Tim Burton’s latest movie, Miss Peregrine’s Home for Peculiar Children, is in theaters this weekend. Among its curiosities: a pair of rapping Welsh teenagers, a suspiciously Slender Man–like apparition, dance-fighting skeletons, Frankensteined puppet fighting, and World War II bombers. Also a kid who can project movies out of his head.
Suffice it to say: I have questions.
Was this material written with Tim Burton in mind?
I don’t think Ransom Riggs wrote his debut novel, Miss Peregrine’s Home for Peculiar Children, with Tim Burton in mind. (He seems to say as much in interviews.) Riggs hatched the idea for the book when his publisher suggested that instead of making a picture book with photographs he’d collected, he ought to use them as the basis for a story.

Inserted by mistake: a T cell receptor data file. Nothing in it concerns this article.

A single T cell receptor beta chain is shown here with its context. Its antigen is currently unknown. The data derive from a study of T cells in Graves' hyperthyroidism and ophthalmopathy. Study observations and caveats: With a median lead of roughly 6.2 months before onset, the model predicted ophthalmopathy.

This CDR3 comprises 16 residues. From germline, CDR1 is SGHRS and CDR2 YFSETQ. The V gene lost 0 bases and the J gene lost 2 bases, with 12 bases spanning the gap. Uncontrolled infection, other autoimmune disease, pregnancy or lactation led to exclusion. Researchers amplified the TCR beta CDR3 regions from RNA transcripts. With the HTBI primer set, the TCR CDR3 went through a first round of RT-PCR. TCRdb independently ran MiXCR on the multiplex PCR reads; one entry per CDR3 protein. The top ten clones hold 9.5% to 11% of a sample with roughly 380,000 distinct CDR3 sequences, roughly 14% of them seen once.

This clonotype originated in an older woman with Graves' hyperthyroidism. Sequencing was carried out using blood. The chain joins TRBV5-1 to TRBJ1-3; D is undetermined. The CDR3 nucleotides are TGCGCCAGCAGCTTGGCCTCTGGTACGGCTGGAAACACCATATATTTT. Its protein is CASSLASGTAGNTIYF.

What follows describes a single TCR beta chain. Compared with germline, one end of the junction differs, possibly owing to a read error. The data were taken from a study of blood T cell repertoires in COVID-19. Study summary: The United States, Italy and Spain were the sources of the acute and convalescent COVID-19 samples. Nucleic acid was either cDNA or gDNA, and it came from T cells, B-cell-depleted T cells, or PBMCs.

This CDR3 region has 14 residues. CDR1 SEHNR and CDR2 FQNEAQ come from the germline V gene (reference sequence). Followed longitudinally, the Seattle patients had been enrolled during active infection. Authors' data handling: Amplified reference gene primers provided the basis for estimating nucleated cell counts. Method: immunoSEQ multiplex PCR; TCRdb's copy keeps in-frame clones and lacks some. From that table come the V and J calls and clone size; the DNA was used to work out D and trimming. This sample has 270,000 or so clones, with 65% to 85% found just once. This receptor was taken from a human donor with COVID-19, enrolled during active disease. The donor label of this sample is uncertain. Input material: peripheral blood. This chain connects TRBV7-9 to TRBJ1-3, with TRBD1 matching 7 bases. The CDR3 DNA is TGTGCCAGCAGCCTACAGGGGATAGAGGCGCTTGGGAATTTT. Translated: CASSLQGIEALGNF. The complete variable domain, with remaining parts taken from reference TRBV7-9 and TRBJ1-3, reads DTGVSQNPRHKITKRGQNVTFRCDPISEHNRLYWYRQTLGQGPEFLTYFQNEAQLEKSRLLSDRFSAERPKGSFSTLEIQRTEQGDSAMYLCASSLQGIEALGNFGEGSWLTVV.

That turned out to be wise advice: The book eventually reached the top spot on the New York Times bestseller list. And now it’s a Tim Burton movie.
Let’s be honest: Burton hasn’t made a good movie in lo these many years (a decade or more, depending on your tolerance for Johnny Depp’s baritone in 2007’s Sweeney Todd). But back when Burton was still magic, his best work — the era of Batman, Edward Scissorhands, and Beetlejuice — showcased his strange knack for outsider stories, especially involving adolescents who feel as if they’re different from the normals, and therefore alone.